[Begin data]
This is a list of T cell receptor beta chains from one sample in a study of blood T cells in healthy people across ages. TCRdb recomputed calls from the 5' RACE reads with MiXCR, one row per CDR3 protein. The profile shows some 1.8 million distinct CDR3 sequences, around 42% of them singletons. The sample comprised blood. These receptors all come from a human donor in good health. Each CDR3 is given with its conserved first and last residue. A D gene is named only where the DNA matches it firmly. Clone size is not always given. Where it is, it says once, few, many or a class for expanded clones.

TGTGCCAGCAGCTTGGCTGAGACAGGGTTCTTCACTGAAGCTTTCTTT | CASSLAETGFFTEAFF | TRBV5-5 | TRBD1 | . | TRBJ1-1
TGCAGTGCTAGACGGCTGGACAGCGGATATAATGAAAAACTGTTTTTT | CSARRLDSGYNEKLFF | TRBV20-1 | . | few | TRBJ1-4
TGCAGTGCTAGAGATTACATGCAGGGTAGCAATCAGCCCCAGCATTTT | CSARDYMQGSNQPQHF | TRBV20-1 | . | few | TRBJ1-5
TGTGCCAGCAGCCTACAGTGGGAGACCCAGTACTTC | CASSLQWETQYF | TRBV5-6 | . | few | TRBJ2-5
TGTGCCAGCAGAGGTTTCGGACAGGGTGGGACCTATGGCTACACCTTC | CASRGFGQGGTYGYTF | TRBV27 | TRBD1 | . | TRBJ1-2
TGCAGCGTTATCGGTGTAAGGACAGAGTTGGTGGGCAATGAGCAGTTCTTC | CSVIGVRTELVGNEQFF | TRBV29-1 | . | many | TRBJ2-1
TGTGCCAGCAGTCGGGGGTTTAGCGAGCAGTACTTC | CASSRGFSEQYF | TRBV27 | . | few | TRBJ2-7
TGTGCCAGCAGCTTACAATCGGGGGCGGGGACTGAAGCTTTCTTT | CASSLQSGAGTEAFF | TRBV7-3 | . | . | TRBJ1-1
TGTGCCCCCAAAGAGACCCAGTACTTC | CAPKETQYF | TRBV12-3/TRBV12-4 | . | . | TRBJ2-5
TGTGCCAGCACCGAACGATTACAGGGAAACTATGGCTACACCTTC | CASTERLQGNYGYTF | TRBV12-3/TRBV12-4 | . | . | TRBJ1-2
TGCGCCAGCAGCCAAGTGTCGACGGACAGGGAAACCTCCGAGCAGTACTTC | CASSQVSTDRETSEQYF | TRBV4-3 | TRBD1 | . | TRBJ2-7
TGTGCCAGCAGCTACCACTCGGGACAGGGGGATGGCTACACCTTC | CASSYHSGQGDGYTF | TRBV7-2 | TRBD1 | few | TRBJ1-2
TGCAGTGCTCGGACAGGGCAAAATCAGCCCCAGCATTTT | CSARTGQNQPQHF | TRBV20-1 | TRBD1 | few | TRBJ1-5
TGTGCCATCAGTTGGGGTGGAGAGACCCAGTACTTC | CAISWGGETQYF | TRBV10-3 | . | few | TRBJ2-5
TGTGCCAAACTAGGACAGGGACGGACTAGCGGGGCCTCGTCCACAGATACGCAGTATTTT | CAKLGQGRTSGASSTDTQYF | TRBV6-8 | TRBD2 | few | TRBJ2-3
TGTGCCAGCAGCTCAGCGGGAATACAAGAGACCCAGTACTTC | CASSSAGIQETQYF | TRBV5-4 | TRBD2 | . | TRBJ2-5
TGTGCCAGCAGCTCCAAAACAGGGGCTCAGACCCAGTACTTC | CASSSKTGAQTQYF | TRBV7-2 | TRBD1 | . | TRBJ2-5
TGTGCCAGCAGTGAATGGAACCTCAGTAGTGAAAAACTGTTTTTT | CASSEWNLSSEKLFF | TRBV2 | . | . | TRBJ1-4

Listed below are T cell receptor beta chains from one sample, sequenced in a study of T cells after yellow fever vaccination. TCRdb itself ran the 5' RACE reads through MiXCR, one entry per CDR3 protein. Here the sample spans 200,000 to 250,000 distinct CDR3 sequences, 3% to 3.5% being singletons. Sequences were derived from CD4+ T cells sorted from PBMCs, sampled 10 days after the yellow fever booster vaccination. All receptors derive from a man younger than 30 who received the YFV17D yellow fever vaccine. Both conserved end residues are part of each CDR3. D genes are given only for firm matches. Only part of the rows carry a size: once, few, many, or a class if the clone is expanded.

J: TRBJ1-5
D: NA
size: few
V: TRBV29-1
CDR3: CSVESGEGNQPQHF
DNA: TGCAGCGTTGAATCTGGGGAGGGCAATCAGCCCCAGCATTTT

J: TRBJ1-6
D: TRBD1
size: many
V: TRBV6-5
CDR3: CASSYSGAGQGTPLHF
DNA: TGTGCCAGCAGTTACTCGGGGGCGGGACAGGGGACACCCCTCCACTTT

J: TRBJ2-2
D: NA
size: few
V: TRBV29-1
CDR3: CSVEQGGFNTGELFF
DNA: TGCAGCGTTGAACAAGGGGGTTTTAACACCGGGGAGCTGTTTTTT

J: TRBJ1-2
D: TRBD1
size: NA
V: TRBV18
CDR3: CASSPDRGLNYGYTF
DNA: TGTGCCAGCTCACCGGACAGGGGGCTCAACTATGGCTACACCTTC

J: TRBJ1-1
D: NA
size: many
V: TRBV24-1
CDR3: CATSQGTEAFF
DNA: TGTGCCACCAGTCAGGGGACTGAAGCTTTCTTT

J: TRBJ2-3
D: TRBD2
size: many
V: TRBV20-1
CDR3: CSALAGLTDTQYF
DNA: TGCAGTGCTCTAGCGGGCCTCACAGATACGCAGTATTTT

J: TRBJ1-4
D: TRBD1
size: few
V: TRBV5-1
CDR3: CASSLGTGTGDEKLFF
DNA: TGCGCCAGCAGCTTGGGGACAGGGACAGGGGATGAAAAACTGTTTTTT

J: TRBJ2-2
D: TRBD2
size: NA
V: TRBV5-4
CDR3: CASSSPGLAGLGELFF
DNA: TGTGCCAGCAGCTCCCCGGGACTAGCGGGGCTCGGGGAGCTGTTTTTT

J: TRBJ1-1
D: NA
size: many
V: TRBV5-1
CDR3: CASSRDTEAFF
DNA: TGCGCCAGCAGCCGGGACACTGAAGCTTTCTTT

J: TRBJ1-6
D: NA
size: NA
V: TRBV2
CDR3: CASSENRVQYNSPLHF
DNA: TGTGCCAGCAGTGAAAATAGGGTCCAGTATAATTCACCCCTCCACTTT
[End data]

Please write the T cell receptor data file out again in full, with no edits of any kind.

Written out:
This is a list of T cell receptor beta chains from one sample in a study of blood T cells in healthy people across ages. TCRdb recomputed calls from the 5' RACE reads with MiXCR, one row per CDR3 protein. The profile shows some 1.8 million distinct CDR3 sequences, around 42% of them singletons. The sample comprised blood. These receptors all come from a human donor in good health. Each CDR3 is given with its conserved first and last residue. A D gene is named only where the DNA matches it firmly. Clone size is not always given. Where it is, it says once, few, many or a class for expanded clones.

TGTGCCAGCAGCTTGGCTGAGACAGGGTTCTTCACTGAAGCTTTCTTT | CASSLAETGFFTEAFF | TRBV5-5 | TRBD1 | . | TRBJ1-1
TGCAGTGCTAGACGGCTGGACAGCGGATATAATGAAAAACTGTTTTTT | CSARRLDSGYNEKLFF | TRBV20-1 | . | few | TRBJ1-4
TGCAGTGCTAGAGATTACATGCAGGGTAGCAATCAGCCCCAGCATTTT | CSARDYMQGSNQPQHF | TRBV20-1 | . | few | TRBJ1-5
TGTGCCAGCAGCCTACAGTGGGAGACCCAGTACTTC | CASSLQWETQYF | TRBV5-6 | . | few | TRBJ2-5
TGTGCCAGCAGAGGTTTCGGACAGGGTGGGACCTATGGCTACACCTTC | CASRGFGQGGTYGYTF | TRBV27 | TRBD1 | . | TRBJ1-2
TGCAGCGTTATCGGTGTAAGGACAGAGTTGGTGGGCAATGAGCAGTTCTTC | CSVIGVRTELVGNEQFF | TRBV29-1 | . | many | TRBJ2-1
TGTGCCAGCAGTCGGGGGTTTAGCGAGCAGTACTTC | CASSRGFSEQYF | TRBV27 | . | few | TRBJ2-7
TGTGCCAGCAGCTTACAATCGGGGGCGGGGACTGAAGCTTTCTTT | CASSLQSGAGTEAFF | TRBV7-3 | . | . | TRBJ1-1
TGTGCCCCCAAAGAGACCCAGTACTTC | CAPKETQYF | TRBV12-3/TRBV12-4 | . | . | TRBJ2-5
TGTGCCAGCACCGAACGATTACAGGGAAACTATGGCTACACCTTC | CASTERLQGNYGYTF | TRBV12-3/TRBV12-4 | . | . | TRBJ1-2
TGCGCCAGCAGCCAAGTGTCGACGGACAGGGAAACCTCCGAGCAGTACTTC | CASSQVSTDRETSEQYF | TRBV4-3 | TRBD1 | . | TRBJ2-7
TGTGCCAGCAGCTACCACTCGGGACAGGGGGATGGCTACACCTTC | CASSYHSGQGDGYTF | TRBV7-2 | TRBD1 | few | TRBJ1-2
TGCAGTGCTCGGACAGGGCAAAATCAGCCCCAGCATTTT | CSARTGQNQPQHF | TRBV20-1 | TRBD1 | few | TRBJ1-5
TGTGCCATCAGTTGGGGTGGAGAGACCCAGTACTTC | CAISWGGETQYF | TRBV10-3 | . | few | TRBJ2-5
TGTGCCAAACTAGGACAGGGACGGACTAGCGGGGCCTCGTCCACAGATACGCAGTATTTT | CAKLGQGRTSGASSTDTQYF | TRBV6-8 | TRBD2 | few | TRBJ2-3
TGTGCCAGCAGCTCAGCGGGAATACAAGAGACCCAGTACTTC | CASSSAGIQETQYF | TRBV5-4 | TRBD2 | . | TRBJ2-5
TGTGCCAGCAGCTCCAAAACAGGGGCTCAGACCCAGTACTTC | CASSSKTGAQTQYF | TRBV7-2 | TRBD1 | . | TRBJ2-5
TGTGCCAGCAGTGAATGGAACCTCAGTAGTGAAAAACTGTTTTTT | CASSEWNLSSEKLFF | TRBV2 | . | . | TRBJ1-4

Listed below are T cell receptor beta chains from one sample, sequenced in a study of T cells after yellow fever vaccination. TCRdb itself ran the 5' RACE reads through MiXCR, one entry per CDR3 protein. Here the sample spans 200,000 to 250,000 distinct CDR3 sequences, 3% to 3.5% being singletons. Sequences were derived from CD4+ T cells sorted from PBMCs, sampled 10 days after the yellow fever booster vaccination. All receptors derive from a man younger than 30 who received the YFV17D yellow fever vaccine. Both conserved end residues are part of each CDR3. D genes are given only for firm matches. Only part of the rows carry a size: once, few, many, or a class if the clone is expanded.

J: TRBJ1-5
D: NA
size: few
V: TRBV29-1
CDR3: CSVESGEGNQPQHF
DNA: TGCAGCGTTGAATCTGGGGAGGGCAATCAGCCCCAGCATTTT

J: TRBJ1-6
D: TRBD1
size: many
V: TRBV6-5
CDR3: CASSYSGAGQGTPLHF
DNA: TGTGCCAGCAGTTACTCGGGGGCGGGACAGGGGACACCCCTCCACTTT

J: TRBJ2-2
D: NA
size: few
V: TRBV29-1
CDR3: CSVEQGGFNTGELFF
DNA: TGCAGCGTTGAACAAGGGGGTTTTAACACCGGGGAGCTGTTTTTT

J: TRBJ1-2
D: TRBD1
size: NA
V: TRBV18
CDR3: CASSPDRGLNYGYTF
DNA: TGTGCCAGCTCACCGGACAGGGGGCTCAACTATGGCTACACCTTC

J: TRBJ1-1
D: NA
size: many
V: TRBV24-1
CDR3: CATSQGTEAFF
DNA: TGTGCCACCAGTCAGGGGACTGAAGCTTTCTTT

J: TRBJ2-3
D: TRBD2
size: many
V: TRBV20-1
CDR3: CSALAGLTDTQYF
DNA: TGCAGTGCTCTAGCGGGCCTCACAGATACGCAGTATTTT

J: TRBJ1-4
D: TRBD1
size: few
V: TRBV5-1
CDR3: CASSLGTGTGDEKLFF
DNA: TGCGCCAGCAGCTTGGGGACAGGGACAGGGGATGAAAAACTGTTTTTT

J: TRBJ2-2
D: TRBD2
size: NA
V: TRBV5-4
CDR3: CASSSPGLAGLGELFF
DNA: TGTGCCAGCAGCTCCCCGGGACTAGCGGGGCTCGGGGAGCTGTTTTTT

J: TRBJ1-1
D: NA
size: many
V: TRBV5-1
CDR3: CASSRDTEAFF
DNA: TGCGCCAGCAGCCGGGACACTGAAGCTTTCTTT

J: TRBJ1-6
D: NA
size: NA
V: TRBV2
CDR3: CASSENRVQYNSPLHF
DNA: TGTGCCAGCAGTGAAAATAGGGTCCAGTATAATTCACCCCTCCACTTT